Former NS chief faces jail for fraud

Police launch dna profile sweep in Zaandam to try to solve 1992 murder Former Dutch railways director Timo Huges should be jailed for one year for his ‘very serious failings’ during the Limburg regional transport tender process, the public prosecution department said on Tuesday. Two other senior railway staff should be jailed for eight and 10 months while three others face community service and fines of up to €50,000 for their role in the scandal. State-owned railway company NS also faces a fine of €3bn for industrial espionage during the competition to provide regional rail services in Limburg in 2014. The Dutch anti-cartel body ACM in June fined NS almost €41m for breaking competition law during the tender process. The contract was originally awarded to Abellio – a subsidiary of the NS. However, in late April 2015 evidence emerged of ‘serious irregularities’ in the contract process. In particular, NS officials are said to have passed on confidential information about Veolia – a competitor for the lucrative €2bn contract – to its Abellio and Qbuzz subsidiaries. The public prosecutor says Huges was not only responsible for the criminal behaviour but was also ‘actively involved’ in committing criminal acts, hence the call for a non-suspended prison term. Qbuzz has since been sold to BusItalia while Abellio now concentrates on railway concessions outside the Netherlands. After the scandal broke, Limburg a awarded the 15-year licence for bus and regional train services to Arriva, a British company now owned by German railway group Deutsche Bahn.  More >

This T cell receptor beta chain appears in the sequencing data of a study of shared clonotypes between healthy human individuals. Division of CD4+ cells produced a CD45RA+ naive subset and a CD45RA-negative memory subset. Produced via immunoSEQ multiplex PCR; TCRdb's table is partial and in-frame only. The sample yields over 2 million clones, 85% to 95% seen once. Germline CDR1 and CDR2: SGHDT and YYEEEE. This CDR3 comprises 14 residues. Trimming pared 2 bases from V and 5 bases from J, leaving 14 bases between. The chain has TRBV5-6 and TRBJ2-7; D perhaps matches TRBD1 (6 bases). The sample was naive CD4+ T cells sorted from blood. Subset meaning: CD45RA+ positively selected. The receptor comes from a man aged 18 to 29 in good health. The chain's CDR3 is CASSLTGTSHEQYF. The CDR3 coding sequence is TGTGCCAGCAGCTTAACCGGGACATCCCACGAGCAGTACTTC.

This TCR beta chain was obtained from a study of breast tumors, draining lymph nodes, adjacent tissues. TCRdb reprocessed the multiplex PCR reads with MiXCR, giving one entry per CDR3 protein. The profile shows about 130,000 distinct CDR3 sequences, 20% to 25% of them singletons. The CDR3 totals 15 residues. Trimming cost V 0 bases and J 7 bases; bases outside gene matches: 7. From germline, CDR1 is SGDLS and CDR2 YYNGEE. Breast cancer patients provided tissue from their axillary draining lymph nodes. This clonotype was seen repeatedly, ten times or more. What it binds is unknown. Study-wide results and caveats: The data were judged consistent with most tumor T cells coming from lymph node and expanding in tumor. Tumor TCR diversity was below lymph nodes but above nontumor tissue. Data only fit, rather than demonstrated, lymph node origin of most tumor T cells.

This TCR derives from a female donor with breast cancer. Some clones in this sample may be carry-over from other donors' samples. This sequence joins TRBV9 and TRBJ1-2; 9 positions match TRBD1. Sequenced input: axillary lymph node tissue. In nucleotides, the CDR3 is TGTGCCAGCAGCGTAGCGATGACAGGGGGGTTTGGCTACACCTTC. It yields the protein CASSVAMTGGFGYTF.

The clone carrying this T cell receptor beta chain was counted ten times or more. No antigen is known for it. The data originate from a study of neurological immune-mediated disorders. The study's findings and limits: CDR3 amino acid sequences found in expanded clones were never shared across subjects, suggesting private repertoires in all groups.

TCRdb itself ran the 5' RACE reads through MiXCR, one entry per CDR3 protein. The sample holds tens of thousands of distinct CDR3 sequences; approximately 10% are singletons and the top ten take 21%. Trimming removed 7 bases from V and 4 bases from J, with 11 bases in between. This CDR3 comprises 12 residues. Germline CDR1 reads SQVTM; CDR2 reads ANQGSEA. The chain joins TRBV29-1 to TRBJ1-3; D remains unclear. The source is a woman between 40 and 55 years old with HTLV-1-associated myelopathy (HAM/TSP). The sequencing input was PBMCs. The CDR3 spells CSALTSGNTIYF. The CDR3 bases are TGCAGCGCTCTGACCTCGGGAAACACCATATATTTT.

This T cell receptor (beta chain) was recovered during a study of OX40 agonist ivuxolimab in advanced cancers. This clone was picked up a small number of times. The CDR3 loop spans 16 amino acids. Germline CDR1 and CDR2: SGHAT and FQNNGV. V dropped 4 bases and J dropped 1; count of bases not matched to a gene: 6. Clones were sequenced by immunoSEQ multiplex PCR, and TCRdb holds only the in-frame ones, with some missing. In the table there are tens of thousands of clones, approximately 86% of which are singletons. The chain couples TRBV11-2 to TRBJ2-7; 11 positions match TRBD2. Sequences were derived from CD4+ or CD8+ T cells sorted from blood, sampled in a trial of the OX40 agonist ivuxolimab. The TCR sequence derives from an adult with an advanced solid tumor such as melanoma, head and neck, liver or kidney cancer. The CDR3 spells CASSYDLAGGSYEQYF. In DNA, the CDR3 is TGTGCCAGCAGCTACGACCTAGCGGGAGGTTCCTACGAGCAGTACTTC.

Nursing home assistant arrested for murder

Rotterdam nursing home assistant arrested for allegedly murdering patient A 21-year-old nursing home assistant from Rotterdam is under investigation for murdering one patient and attempting to kill two others, the public prosecution department said on Monday. The male suspect is thought to have killed a female patient at a nursing home in the district of Binnenmaas, south of the port city, the department said. The investigation began earlier this month after a woman at the nursing home became unexpectedly unwell. She was taken to hospital, where medical staff said they suspected she had been given an dose of insulin. Nursing home officials then called in the police. Investigators also found two other suspicious incidents involving the suspect. In one case, at the same nursing home in Binnenmaas, a nursing home resident died. In the other case, in Rotterdam, a female patient also became unwell. The man worked at a number of care institutions in the region, the department said in a statement. The investigation is still ongoing and the man was remanded in custody on Monday.  More >


Henriquez choke hold 'did not cause death'